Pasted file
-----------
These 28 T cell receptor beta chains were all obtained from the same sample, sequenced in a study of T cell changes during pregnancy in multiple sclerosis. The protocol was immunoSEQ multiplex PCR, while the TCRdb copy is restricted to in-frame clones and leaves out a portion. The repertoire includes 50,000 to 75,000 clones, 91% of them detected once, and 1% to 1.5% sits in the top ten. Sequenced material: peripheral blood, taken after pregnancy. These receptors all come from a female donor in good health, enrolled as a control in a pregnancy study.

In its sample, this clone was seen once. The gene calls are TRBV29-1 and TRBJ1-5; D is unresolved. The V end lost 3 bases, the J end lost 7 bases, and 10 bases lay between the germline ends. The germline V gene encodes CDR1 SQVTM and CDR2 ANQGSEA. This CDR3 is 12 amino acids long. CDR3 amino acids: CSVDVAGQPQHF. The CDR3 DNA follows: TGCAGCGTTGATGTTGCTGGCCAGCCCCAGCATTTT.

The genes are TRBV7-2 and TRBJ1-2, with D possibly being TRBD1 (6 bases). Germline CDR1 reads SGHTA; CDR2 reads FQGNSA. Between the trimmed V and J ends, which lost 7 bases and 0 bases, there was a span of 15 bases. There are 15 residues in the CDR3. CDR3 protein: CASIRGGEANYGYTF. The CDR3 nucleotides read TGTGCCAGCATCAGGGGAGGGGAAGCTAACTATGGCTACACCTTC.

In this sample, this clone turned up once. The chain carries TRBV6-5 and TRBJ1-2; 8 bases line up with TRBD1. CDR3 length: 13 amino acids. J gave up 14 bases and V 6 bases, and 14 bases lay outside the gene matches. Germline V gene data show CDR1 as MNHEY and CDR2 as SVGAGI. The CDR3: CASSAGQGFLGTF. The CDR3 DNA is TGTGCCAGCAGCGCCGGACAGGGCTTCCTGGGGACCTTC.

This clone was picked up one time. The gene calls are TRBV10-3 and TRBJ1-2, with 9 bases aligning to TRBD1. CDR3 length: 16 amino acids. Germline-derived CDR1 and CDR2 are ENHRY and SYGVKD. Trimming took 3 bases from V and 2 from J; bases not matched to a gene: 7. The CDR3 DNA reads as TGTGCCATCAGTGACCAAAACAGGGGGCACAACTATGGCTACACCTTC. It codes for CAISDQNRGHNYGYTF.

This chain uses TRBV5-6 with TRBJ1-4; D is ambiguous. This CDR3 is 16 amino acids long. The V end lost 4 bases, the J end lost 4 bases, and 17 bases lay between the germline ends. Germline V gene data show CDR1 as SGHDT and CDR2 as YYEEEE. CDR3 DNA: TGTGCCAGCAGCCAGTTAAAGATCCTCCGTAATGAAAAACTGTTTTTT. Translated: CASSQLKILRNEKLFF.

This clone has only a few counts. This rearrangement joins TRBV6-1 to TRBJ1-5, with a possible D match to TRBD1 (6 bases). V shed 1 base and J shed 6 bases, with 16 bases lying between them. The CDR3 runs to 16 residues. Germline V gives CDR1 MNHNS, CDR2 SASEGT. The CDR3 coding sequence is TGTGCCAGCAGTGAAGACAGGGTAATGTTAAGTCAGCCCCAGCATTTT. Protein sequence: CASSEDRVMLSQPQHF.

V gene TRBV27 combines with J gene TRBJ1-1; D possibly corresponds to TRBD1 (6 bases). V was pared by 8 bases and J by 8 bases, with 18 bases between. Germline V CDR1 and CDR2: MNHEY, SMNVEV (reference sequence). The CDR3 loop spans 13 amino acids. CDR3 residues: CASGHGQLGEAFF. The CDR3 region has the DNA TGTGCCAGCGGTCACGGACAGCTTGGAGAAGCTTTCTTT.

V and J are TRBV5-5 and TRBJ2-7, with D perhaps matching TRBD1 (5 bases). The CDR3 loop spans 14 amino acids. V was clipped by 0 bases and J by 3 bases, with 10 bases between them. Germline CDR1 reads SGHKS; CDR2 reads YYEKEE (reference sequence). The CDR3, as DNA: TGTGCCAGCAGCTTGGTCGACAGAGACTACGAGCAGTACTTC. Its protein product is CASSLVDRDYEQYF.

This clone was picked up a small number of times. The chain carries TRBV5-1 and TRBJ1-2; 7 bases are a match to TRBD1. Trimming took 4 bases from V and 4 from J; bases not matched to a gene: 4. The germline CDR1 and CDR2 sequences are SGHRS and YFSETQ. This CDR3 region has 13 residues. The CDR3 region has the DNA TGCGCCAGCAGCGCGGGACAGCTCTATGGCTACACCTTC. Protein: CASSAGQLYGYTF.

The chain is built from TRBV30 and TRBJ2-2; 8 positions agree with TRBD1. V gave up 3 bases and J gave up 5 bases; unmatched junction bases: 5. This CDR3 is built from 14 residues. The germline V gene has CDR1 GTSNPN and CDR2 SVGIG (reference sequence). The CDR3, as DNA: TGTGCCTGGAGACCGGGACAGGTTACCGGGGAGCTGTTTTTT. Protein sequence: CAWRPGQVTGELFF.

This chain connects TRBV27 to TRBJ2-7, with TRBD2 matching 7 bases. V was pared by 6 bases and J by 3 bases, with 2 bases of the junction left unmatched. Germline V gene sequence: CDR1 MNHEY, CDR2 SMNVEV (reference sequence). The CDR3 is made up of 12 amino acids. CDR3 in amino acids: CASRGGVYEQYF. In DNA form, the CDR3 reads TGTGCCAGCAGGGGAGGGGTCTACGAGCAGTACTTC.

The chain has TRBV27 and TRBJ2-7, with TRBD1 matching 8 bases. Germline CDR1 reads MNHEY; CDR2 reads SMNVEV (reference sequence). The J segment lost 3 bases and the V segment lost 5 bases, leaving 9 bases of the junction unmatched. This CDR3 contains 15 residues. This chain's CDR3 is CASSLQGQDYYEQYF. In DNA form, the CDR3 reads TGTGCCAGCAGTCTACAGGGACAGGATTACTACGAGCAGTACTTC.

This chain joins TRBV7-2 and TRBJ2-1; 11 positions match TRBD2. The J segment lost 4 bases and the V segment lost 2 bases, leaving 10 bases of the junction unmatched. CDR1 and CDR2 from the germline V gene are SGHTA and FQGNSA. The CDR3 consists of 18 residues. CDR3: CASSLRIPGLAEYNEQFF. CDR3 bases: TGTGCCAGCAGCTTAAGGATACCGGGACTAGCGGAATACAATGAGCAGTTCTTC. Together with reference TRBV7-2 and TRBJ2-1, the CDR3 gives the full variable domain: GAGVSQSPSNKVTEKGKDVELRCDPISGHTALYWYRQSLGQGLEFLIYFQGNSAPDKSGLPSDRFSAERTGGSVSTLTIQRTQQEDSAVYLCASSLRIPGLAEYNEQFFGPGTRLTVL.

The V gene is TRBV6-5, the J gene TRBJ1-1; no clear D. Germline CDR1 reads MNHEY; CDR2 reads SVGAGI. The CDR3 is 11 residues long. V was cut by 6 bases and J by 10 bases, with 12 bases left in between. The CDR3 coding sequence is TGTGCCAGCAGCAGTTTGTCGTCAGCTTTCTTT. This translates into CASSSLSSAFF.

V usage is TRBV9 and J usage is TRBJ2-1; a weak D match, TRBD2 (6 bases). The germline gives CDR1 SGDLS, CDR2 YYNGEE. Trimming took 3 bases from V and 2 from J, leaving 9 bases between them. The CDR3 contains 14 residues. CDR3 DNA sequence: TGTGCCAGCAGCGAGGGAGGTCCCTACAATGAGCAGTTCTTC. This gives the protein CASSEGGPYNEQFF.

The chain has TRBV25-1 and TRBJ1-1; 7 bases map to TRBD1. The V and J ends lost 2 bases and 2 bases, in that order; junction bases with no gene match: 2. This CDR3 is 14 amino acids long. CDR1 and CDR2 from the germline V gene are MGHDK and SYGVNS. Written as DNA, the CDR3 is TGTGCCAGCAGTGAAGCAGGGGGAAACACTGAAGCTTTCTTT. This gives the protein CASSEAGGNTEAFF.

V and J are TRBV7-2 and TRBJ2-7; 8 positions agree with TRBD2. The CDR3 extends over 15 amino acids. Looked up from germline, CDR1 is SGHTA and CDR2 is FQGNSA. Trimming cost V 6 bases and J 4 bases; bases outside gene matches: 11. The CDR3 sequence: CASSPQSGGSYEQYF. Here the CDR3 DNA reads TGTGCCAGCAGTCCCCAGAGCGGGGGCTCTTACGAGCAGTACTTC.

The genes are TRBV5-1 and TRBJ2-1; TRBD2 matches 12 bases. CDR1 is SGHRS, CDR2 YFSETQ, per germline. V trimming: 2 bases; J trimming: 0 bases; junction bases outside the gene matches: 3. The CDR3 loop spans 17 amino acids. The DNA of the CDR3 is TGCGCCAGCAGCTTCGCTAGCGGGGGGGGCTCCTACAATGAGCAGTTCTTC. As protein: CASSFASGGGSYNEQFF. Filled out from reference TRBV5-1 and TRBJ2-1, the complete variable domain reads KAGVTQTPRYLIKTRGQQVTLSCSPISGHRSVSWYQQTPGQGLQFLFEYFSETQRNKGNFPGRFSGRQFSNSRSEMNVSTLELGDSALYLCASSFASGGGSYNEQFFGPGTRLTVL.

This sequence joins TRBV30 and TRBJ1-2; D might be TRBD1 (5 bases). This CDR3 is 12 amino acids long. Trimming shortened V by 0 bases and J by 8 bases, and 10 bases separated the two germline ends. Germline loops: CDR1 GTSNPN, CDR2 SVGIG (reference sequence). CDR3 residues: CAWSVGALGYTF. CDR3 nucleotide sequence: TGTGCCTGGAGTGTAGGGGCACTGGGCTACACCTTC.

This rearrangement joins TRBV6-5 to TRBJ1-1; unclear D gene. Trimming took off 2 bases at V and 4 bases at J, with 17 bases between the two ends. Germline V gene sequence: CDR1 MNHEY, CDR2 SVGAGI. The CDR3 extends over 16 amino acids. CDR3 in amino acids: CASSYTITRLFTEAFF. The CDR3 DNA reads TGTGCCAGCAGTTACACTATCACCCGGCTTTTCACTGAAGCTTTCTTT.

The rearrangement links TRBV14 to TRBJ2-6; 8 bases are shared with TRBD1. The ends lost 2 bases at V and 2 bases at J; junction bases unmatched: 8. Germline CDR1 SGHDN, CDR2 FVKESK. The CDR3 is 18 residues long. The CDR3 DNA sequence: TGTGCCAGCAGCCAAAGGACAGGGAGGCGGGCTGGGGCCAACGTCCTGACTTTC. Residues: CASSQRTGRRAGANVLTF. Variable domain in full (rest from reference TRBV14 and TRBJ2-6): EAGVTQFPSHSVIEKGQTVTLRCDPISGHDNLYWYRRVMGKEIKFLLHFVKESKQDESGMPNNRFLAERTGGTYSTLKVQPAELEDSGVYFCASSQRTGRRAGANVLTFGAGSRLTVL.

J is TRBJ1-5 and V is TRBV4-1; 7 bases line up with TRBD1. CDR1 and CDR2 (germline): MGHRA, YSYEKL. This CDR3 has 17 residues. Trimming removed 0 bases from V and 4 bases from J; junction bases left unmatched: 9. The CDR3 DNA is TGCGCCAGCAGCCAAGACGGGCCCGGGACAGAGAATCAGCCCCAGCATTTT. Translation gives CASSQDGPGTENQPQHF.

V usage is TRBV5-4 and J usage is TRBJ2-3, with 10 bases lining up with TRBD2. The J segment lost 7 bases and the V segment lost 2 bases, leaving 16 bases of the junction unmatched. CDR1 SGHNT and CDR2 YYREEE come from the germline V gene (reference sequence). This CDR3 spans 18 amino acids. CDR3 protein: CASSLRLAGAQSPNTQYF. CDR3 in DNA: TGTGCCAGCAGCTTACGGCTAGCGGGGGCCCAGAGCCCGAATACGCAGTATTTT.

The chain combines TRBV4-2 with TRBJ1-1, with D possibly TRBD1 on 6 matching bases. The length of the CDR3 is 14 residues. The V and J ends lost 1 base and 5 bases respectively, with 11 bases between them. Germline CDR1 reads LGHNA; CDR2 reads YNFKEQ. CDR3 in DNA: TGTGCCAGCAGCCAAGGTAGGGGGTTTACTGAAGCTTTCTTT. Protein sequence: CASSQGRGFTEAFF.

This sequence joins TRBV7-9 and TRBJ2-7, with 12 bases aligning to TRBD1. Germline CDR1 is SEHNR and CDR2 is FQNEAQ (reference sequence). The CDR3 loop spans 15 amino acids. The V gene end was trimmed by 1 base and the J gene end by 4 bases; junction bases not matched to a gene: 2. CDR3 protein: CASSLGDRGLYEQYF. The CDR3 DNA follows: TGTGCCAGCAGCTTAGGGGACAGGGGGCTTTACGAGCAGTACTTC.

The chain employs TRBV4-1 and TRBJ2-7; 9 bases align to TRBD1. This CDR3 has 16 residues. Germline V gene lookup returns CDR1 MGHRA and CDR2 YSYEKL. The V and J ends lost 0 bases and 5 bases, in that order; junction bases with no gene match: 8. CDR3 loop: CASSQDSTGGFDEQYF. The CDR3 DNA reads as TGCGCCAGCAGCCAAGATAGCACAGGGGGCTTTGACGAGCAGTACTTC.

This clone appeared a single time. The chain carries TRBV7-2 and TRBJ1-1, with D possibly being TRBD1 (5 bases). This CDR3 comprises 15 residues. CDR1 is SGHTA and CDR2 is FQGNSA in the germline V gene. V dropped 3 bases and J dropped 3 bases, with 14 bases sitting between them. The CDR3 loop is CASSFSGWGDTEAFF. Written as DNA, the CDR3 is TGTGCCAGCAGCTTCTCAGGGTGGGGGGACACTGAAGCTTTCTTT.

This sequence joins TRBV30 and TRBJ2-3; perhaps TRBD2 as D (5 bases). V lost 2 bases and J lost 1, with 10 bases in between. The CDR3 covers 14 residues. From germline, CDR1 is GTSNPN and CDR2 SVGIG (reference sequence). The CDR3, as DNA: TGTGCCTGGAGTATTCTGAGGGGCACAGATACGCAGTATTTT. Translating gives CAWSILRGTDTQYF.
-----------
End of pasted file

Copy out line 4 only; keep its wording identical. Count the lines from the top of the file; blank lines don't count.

In this sample, this clone turned up once. The chain carries TRBV6-5 and TRBJ1-2; 8 bases line up with TRBD1. CDR3 length: 13 amino acids. J gave up 14 bases and V 6 bases, and 14 bases lay outside the gene matches. Germline V gene data show CDR1 as MNHEY and CDR2 as SVGAGI. The CDR3: CASSAGQGFLGTF. The CDR3 DNA is TGTGCCAGCAGCGCCGGACAGGGCTTCCTGGGGACCTTC.